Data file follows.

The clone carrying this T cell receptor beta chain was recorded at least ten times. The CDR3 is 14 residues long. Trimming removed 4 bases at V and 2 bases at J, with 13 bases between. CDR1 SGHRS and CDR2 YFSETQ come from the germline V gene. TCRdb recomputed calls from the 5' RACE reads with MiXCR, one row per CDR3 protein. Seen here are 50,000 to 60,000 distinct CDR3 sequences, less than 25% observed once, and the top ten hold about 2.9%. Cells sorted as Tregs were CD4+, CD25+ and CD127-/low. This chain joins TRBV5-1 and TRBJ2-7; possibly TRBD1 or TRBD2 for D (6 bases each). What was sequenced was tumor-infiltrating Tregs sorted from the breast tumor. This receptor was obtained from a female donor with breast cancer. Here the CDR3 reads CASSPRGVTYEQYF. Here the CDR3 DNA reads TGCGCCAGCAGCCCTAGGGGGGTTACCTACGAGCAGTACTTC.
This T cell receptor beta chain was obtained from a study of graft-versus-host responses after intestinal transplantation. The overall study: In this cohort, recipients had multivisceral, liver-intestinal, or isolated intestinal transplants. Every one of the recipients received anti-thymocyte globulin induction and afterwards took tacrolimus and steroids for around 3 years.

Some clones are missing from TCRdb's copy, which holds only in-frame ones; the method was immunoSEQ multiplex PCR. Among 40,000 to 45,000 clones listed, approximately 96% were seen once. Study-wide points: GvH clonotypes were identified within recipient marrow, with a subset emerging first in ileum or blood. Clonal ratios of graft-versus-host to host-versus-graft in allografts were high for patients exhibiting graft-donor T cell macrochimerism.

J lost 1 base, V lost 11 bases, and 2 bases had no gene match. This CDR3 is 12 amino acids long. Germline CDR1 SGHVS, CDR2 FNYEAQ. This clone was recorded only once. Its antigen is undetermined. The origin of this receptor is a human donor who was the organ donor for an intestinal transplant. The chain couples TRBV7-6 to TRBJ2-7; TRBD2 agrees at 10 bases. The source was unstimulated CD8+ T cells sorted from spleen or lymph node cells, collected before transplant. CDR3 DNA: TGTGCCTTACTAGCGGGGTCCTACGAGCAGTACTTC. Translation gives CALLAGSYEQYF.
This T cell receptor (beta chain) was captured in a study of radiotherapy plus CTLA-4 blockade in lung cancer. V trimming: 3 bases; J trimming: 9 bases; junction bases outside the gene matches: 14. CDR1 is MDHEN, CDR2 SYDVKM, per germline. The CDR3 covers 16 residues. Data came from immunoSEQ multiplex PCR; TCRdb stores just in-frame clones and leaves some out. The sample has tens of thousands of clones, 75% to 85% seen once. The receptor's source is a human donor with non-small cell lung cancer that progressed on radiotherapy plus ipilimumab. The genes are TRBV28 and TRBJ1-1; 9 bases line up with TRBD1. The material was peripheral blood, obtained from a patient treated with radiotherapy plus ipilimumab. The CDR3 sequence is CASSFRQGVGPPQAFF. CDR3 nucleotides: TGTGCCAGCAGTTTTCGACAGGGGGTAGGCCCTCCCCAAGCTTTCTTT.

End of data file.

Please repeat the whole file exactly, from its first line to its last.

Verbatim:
The clone carrying this T cell receptor beta chain was recorded at least ten times. The CDR3 is 14 residues long. Trimming removed 4 bases at V and 2 bases at J, with 13 bases between. CDR1 SGHRS and CDR2 YFSETQ come from the germline V gene. TCRdb recomputed calls from the 5' RACE reads with MiXCR, one row per CDR3 protein. Seen here are 50,000 to 60,000 distinct CDR3 sequences, less than 25% observed once, and the top ten hold about 2.9%. Cells sorted as Tregs were CD4+, CD25+ and CD127-/low. This chain joins TRBV5-1 and TRBJ2-7; possibly TRBD1 or TRBD2 for D (6 bases each). What was sequenced was tumor-infiltrating Tregs sorted from the breast tumor. This receptor was obtained from a female donor with breast cancer. Here the CDR3 reads CASSPRGVTYEQYF. Here the CDR3 DNA reads TGCGCCAGCAGCCCTAGGGGGGTTACCTACGAGCAGTACTTC.
This T cell receptor beta chain was obtained from a study of graft-versus-host responses after intestinal transplantation. The overall study: In this cohort, recipients had multivisceral, liver-intestinal, or isolated intestinal transplants. Every one of the recipients received anti-thymocyte globulin induction and afterwards took tacrolimus and steroids for around 3 years.

Some clones are missing from TCRdb's copy, which holds only in-frame ones; the method was immunoSEQ multiplex PCR. Among 40,000 to 45,000 clones listed, approximately 96% were seen once. Study-wide points: GvH clonotypes were identified within recipient marrow, with a subset emerging first in ileum or blood. Clonal ratios of graft-versus-host to host-versus-graft in allografts were high for patients exhibiting graft-donor T cell macrochimerism.

J lost 1 base, V lost 11 bases, and 2 bases had no gene match. This CDR3 is 12 amino acids long. Germline CDR1 SGHVS, CDR2 FNYEAQ. This clone was recorded only once. Its antigen is undetermined. The origin of this receptor is a human donor who was the organ donor for an intestinal transplant. The chain couples TRBV7-6 to TRBJ2-7; TRBD2 agrees at 10 bases. The source was unstimulated CD8+ T cells sorted from spleen or lymph node cells, collected before transplant. CDR3 DNA: TGTGCCTTACTAGCGGGGTCCTACGAGCAGTACTTC. Translation gives CALLAGSYEQYF.
This T cell receptor (beta chain) was captured in a study of radiotherapy plus CTLA-4 blockade in lung cancer. V trimming: 3 bases; J trimming: 9 bases; junction bases outside the gene matches: 14. CDR1 is MDHEN, CDR2 SYDVKM, per germline. The CDR3 covers 16 residues. Data came from immunoSEQ multiplex PCR; TCRdb stores just in-frame clones and leaves some out. The sample has tens of thousands of clones, 75% to 85% seen once. The receptor's source is a human donor with non-small cell lung cancer that progressed on radiotherapy plus ipilimumab. The genes are TRBV28 and TRBJ1-1; 9 bases line up with TRBD1. The material was peripheral blood, obtained from a patient treated with radiotherapy plus ipilimumab. The CDR3 sequence is CASSFRQGVGPPQAFF. CDR3 nucleotides: TGTGCCAGCAGTTTTCGACAGGGGGTAGGCCCTCCCCAAGCTTTCTTT.